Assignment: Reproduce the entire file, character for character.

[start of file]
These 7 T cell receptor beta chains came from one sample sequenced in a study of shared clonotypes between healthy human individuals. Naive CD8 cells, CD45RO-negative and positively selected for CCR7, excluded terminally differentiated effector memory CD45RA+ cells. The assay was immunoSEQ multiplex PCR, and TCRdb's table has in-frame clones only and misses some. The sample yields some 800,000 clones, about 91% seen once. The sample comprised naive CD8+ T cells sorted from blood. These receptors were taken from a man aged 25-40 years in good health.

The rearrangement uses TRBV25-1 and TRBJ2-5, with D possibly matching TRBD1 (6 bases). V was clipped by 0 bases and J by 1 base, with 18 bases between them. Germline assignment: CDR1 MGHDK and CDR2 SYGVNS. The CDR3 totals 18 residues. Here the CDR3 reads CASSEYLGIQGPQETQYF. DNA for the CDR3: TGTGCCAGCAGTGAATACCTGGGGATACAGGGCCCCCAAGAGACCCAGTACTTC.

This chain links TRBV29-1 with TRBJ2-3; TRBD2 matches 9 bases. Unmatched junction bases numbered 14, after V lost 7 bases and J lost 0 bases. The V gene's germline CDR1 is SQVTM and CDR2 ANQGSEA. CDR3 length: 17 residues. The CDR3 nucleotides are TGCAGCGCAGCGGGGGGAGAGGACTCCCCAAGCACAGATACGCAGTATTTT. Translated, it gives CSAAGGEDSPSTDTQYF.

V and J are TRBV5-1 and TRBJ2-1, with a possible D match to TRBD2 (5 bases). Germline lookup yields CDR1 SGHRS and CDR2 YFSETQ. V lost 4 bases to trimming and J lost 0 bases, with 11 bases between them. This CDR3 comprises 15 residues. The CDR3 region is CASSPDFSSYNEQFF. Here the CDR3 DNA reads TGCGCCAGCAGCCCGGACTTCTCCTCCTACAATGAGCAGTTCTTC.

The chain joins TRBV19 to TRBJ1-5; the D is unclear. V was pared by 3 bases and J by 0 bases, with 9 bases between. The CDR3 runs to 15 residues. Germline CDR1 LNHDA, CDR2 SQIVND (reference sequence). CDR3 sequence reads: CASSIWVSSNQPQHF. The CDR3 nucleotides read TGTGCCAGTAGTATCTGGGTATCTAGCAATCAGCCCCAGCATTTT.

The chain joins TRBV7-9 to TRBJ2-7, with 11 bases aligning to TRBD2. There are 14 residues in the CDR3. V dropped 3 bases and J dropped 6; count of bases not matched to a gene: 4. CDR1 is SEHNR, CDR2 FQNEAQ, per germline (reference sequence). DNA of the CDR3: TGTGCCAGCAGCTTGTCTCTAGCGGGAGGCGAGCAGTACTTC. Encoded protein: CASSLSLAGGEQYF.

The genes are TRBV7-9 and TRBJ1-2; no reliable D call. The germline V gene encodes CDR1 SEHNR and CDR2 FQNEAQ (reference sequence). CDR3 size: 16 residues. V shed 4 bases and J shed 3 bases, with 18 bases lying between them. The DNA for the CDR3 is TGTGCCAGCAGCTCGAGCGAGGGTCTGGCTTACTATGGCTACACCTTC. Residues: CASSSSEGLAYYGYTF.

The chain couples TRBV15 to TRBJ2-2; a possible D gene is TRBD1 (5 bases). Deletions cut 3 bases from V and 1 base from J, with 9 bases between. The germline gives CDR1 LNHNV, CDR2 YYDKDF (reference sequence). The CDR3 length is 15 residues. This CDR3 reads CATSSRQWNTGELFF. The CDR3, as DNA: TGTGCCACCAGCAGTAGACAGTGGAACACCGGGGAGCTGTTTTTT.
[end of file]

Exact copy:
These 7 T cell receptor beta chains came from one sample sequenced in a study of shared clonotypes between healthy human individuals. Naive CD8 cells, CD45RO-negative and positively selected for CCR7, excluded terminally differentiated effector memory CD45RA+ cells. The assay was immunoSEQ multiplex PCR, and TCRdb's table has in-frame clones only and misses some. The sample yields some 800,000 clones, about 91% seen once. The sample comprised naive CD8+ T cells sorted from blood. These receptors were taken from a man aged 25-40 years in good health.

The rearrangement uses TRBV25-1 and TRBJ2-5, with D possibly matching TRBD1 (6 bases). V was clipped by 0 bases and J by 1 base, with 18 bases between them. Germline assignment: CDR1 MGHDK and CDR2 SYGVNS. The CDR3 totals 18 residues. Here the CDR3 reads CASSEYLGIQGPQETQYF. DNA for the CDR3: TGTGCCAGCAGTGAATACCTGGGGATACAGGGCCCCCAAGAGACCCAGTACTTC.

This chain links TRBV29-1 with TRBJ2-3; TRBD2 matches 9 bases. Unmatched junction bases numbered 14, after V lost 7 bases and J lost 0 bases. The V gene's germline CDR1 is SQVTM and CDR2 ANQGSEA. CDR3 length: 17 residues. The CDR3 nucleotides are TGCAGCGCAGCGGGGGGAGAGGACTCCCCAAGCACAGATACGCAGTATTTT. Translated, it gives CSAAGGEDSPSTDTQYF.

V and J are TRBV5-1 and TRBJ2-1, with a possible D match to TRBD2 (5 bases). Germline lookup yields CDR1 SGHRS and CDR2 YFSETQ. V lost 4 bases to trimming and J lost 0 bases, with 11 bases between them. This CDR3 comprises 15 residues. The CDR3 region is CASSPDFSSYNEQFF. Here the CDR3 DNA reads TGCGCCAGCAGCCCGGACTTCTCCTCCTACAATGAGCAGTTCTTC.

The chain joins TRBV19 to TRBJ1-5; the D is unclear. V was pared by 3 bases and J by 0 bases, with 9 bases between. The CDR3 runs to 15 residues. Germline CDR1 LNHDA, CDR2 SQIVND (reference sequence). CDR3 sequence reads: CASSIWVSSNQPQHF. The CDR3 nucleotides read TGTGCCAGTAGTATCTGGGTATCTAGCAATCAGCCCCAGCATTTT.

The chain joins TRBV7-9 to TRBJ2-7, with 11 bases aligning to TRBD2. There are 14 residues in the CDR3. V dropped 3 bases and J dropped 6; count of bases not matched to a gene: 4. CDR1 is SEHNR, CDR2 FQNEAQ, per germline (reference sequence). DNA of the CDR3: TGTGCCAGCAGCTTGTCTCTAGCGGGAGGCGAGCAGTACTTC. Encoded protein: CASSLSLAGGEQYF.

The genes are TRBV7-9 and TRBJ1-2; no reliable D call. The germline V gene encodes CDR1 SEHNR and CDR2 FQNEAQ (reference sequence). CDR3 size: 16 residues. V shed 4 bases and J shed 3 bases, with 18 bases lying between them. The DNA for the CDR3 is TGTGCCAGCAGCTCGAGCGAGGGTCTGGCTTACTATGGCTACACCTTC. Residues: CASSSSEGLAYYGYTF.

The chain couples TRBV15 to TRBJ2-2; a possible D gene is TRBD1 (5 bases). Deletions cut 3 bases from V and 1 base from J, with 9 bases between. The germline gives CDR1 LNHNV, CDR2 YYDKDF (reference sequence). The CDR3 length is 15 residues. This CDR3 reads CATSSRQWNTGELFF. The CDR3, as DNA: TGTGCCACCAGCAGTAGACAGTGGAACACCGGGGAGCTGTTTTTT.